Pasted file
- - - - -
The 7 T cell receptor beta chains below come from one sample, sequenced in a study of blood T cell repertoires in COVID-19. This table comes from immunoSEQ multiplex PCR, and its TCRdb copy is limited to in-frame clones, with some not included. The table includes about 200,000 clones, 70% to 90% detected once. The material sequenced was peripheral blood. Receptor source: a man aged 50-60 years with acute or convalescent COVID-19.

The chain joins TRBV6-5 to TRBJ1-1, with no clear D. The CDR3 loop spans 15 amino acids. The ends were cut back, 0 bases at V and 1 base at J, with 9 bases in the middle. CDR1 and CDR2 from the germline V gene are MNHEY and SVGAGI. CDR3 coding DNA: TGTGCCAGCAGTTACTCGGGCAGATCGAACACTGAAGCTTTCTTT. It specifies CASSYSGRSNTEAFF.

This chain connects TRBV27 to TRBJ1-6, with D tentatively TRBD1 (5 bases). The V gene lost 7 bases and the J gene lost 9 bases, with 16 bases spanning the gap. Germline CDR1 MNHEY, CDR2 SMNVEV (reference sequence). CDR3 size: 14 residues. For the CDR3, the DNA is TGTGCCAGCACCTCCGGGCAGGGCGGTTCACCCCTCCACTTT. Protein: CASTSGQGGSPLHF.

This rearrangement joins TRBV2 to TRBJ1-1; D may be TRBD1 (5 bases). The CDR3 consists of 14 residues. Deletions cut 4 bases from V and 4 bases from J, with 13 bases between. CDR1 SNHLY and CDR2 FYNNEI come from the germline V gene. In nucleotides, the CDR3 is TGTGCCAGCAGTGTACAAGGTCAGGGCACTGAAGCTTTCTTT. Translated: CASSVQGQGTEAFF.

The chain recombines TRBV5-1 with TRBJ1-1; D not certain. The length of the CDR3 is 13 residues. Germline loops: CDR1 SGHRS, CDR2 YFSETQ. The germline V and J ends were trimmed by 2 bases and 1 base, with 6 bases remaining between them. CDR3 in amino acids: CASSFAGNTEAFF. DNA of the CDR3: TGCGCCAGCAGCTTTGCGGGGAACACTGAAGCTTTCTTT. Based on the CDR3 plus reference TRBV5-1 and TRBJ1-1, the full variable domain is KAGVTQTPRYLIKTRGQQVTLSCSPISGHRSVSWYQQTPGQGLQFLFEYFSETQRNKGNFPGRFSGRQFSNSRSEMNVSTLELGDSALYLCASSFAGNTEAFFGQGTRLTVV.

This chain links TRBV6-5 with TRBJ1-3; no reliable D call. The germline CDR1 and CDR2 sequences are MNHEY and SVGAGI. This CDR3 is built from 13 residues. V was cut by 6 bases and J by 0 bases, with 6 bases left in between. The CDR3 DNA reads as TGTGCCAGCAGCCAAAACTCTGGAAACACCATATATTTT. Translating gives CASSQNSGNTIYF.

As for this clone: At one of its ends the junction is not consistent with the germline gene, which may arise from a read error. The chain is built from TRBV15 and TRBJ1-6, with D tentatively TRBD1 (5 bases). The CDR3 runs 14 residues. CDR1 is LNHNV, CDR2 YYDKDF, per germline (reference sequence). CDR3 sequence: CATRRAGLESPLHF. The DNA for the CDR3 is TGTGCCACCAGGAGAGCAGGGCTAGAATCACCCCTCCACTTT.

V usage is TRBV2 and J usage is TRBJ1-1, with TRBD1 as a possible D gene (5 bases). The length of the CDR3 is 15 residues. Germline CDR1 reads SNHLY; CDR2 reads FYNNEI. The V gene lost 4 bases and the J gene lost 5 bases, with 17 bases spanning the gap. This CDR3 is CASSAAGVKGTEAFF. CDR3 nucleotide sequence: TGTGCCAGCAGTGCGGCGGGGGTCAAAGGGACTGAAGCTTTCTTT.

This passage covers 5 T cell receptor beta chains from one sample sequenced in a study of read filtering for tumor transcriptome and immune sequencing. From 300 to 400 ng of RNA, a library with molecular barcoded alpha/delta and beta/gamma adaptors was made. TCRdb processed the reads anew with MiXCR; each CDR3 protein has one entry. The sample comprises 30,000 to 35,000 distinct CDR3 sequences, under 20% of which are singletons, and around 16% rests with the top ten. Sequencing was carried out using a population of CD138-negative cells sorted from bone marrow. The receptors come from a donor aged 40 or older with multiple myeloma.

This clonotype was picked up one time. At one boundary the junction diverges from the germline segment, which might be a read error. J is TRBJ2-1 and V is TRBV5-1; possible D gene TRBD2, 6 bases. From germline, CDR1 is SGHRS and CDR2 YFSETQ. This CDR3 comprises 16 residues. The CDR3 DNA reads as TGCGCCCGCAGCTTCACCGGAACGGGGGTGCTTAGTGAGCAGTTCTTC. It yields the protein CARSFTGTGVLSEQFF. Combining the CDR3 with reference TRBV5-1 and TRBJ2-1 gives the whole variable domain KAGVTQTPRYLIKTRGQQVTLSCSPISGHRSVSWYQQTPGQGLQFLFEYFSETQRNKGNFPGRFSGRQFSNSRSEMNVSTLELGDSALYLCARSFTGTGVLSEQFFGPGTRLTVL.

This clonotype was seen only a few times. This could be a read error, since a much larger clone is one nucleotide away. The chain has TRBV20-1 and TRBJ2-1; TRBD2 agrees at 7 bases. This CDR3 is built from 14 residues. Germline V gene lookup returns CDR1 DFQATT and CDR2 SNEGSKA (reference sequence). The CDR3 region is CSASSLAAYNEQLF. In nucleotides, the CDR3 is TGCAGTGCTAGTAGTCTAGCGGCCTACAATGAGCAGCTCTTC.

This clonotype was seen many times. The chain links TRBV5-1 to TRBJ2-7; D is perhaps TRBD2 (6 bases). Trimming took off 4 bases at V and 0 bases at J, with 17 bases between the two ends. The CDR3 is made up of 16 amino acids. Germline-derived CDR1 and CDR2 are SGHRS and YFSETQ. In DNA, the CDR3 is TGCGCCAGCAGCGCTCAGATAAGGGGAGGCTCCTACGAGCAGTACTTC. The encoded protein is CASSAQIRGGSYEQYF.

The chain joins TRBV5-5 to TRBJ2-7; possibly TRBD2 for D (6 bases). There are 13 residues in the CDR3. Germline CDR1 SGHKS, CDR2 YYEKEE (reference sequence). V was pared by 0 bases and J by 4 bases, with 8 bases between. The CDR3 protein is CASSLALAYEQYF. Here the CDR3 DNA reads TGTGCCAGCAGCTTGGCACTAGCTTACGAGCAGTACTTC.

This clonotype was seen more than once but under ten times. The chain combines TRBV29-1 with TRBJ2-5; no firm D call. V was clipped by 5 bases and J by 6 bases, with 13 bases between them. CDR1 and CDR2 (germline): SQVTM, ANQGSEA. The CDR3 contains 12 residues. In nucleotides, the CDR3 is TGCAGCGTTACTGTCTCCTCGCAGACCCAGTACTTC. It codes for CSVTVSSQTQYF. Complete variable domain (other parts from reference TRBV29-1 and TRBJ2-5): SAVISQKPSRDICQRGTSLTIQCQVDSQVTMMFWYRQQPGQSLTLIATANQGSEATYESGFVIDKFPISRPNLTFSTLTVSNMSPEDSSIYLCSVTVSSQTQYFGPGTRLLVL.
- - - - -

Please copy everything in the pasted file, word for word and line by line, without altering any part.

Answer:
The 7 T cell receptor beta chains below come from one sample, sequenced in a study of blood T cell repertoires in COVID-19. This table comes from immunoSEQ multiplex PCR, and its TCRdb copy is limited to in-frame clones, with some not included. The table includes about 200,000 clones, 70% to 90% detected once. The material sequenced was peripheral blood. Receptor source: a man aged 50-60 years with acute or convalescent COVID-19.

The chain joins TRBV6-5 to TRBJ1-1, with no clear D. The CDR3 loop spans 15 amino acids. The ends were cut back, 0 bases at V and 1 base at J, with 9 bases in the middle. CDR1 and CDR2 from the germline V gene are MNHEY and SVGAGI. CDR3 coding DNA: TGTGCCAGCAGTTACTCGGGCAGATCGAACACTGAAGCTTTCTTT. It specifies CASSYSGRSNTEAFF.

This chain connects TRBV27 to TRBJ1-6, with D tentatively TRBD1 (5 bases). The V gene lost 7 bases and the J gene lost 9 bases, with 16 bases spanning the gap. Germline CDR1 MNHEY, CDR2 SMNVEV (reference sequence). CDR3 size: 14 residues. For the CDR3, the DNA is TGTGCCAGCACCTCCGGGCAGGGCGGTTCACCCCTCCACTTT. Protein: CASTSGQGGSPLHF.

This rearrangement joins TRBV2 to TRBJ1-1; D may be TRBD1 (5 bases). The CDR3 consists of 14 residues. Deletions cut 4 bases from V and 4 bases from J, with 13 bases between. CDR1 SNHLY and CDR2 FYNNEI come from the germline V gene. In nucleotides, the CDR3 is TGTGCCAGCAGTGTACAAGGTCAGGGCACTGAAGCTTTCTTT. Translated: CASSVQGQGTEAFF.

The chain recombines TRBV5-1 with TRBJ1-1; D not certain. The length of the CDR3 is 13 residues. Germline loops: CDR1 SGHRS, CDR2 YFSETQ. The germline V and J ends were trimmed by 2 bases and 1 base, with 6 bases remaining between them. CDR3 in amino acids: CASSFAGNTEAFF. DNA of the CDR3: TGCGCCAGCAGCTTTGCGGGGAACACTGAAGCTTTCTTT. Based on the CDR3 plus reference TRBV5-1 and TRBJ1-1, the full variable domain is KAGVTQTPRYLIKTRGQQVTLSCSPISGHRSVSWYQQTPGQGLQFLFEYFSETQRNKGNFPGRFSGRQFSNSRSEMNVSTLELGDSALYLCASSFAGNTEAFFGQGTRLTVV.

This chain links TRBV6-5 with TRBJ1-3; no reliable D call. The germline CDR1 and CDR2 sequences are MNHEY and SVGAGI. This CDR3 is built from 13 residues. V was cut by 6 bases and J by 0 bases, with 6 bases left in between. The CDR3 DNA reads as TGTGCCAGCAGCCAAAACTCTGGAAACACCATATATTTT. Translating gives CASSQNSGNTIYF.

As for this clone: At one of its ends the junction is not consistent with the germline gene, which may arise from a read error. The chain is built from TRBV15 and TRBJ1-6, with D tentatively TRBD1 (5 bases). The CDR3 runs 14 residues. CDR1 is LNHNV, CDR2 YYDKDF, per germline (reference sequence). CDR3 sequence: CATRRAGLESPLHF. The DNA for the CDR3 is TGTGCCACCAGGAGAGCAGGGCTAGAATCACCCCTCCACTTT.

V usage is TRBV2 and J usage is TRBJ1-1, with TRBD1 as a possible D gene (5 bases). The length of the CDR3 is 15 residues. Germline CDR1 reads SNHLY; CDR2 reads FYNNEI. The V gene lost 4 bases and the J gene lost 5 bases, with 17 bases spanning the gap. This CDR3 is CASSAAGVKGTEAFF. CDR3 nucleotide sequence: TGTGCCAGCAGTGCGGCGGGGGTCAAAGGGACTGAAGCTTTCTTT.

This passage covers 5 T cell receptor beta chains from one sample sequenced in a study of read filtering for tumor transcriptome and immune sequencing. From 300 to 400 ng of RNA, a library with molecular barcoded alpha/delta and beta/gamma adaptors was made. TCRdb processed the reads anew with MiXCR; each CDR3 protein has one entry. The sample comprises 30,000 to 35,000 distinct CDR3 sequences, under 20% of which are singletons, and around 16% rests with the top ten. Sequencing was carried out using a population of CD138-negative cells sorted from bone marrow. The receptors come from a donor aged 40 or older with multiple myeloma.

This clonotype was picked up one time. At one boundary the junction diverges from the germline segment, which might be a read error. J is TRBJ2-1 and V is TRBV5-1; possible D gene TRBD2, 6 bases. From germline, CDR1 is SGHRS and CDR2 YFSETQ. This CDR3 comprises 16 residues. The CDR3 DNA reads as TGCGCCCGCAGCTTCACCGGAACGGGGGTGCTTAGTGAGCAGTTCTTC. It yields the protein CARSFTGTGVLSEQFF. Combining the CDR3 with reference TRBV5-1 and TRBJ2-1 gives the whole variable domain KAGVTQTPRYLIKTRGQQVTLSCSPISGHRSVSWYQQTPGQGLQFLFEYFSETQRNKGNFPGRFSGRQFSNSRSEMNVSTLELGDSALYLCARSFTGTGVLSEQFFGPGTRLTVL.

This clonotype was seen only a few times. This could be a read error, since a much larger clone is one nucleotide away. The chain has TRBV20-1 and TRBJ2-1; TRBD2 agrees at 7 bases. This CDR3 is built from 14 residues. Germline V gene lookup returns CDR1 DFQATT and CDR2 SNEGSKA (reference sequence). The CDR3 region is CSASSLAAYNEQLF. In nucleotides, the CDR3 is TGCAGTGCTAGTAGTCTAGCGGCCTACAATGAGCAGCTCTTC.

This clonotype was seen many times. The chain links TRBV5-1 to TRBJ2-7; D is perhaps TRBD2 (6 bases). Trimming took off 4 bases at V and 0 bases at J, with 17 bases between the two ends. The CDR3 is made up of 16 amino acids. Germline-derived CDR1 and CDR2 are SGHRS and YFSETQ. In DNA, the CDR3 is TGCGCCAGCAGCGCTCAGATAAGGGGAGGCTCCTACGAGCAGTACTTC. The encoded protein is CASSAQIRGGSYEQYF.

The chain joins TRBV5-5 to TRBJ2-7; possibly TRBD2 for D (6 bases). There are 13 residues in the CDR3. Germline CDR1 SGHKS, CDR2 YYEKEE (reference sequence). V was pared by 0 bases and J by 4 bases, with 8 bases between. The CDR3 protein is CASSLALAYEQYF. Here the CDR3 DNA reads TGTGCCAGCAGCTTGGCACTAGCTTACGAGCAGTACTTC.

This clonotype was seen more than once but under ten times. The chain combines TRBV29-1 with TRBJ2-5; no firm D call. V was clipped by 5 bases and J by 6 bases, with 13 bases between them. CDR1 and CDR2 (germline): SQVTM, ANQGSEA. The CDR3 contains 12 residues. In nucleotides, the CDR3 is TGCAGCGTTACTGTCTCCTCGCAGACCCAGTACTTC. It codes for CSVTVSSQTQYF. Complete variable domain (other parts from reference TRBV29-1 and TRBJ2-5): SAVISQKPSRDICQRGTSLTIQCQVDSQVTMMFWYRQQPGQSLTLIATANQGSEATYESGFVIDKFPISRPNLTFSTLTVSNMSPEDSSIYLCSVTVSSQTQYFGPGTRLLVL.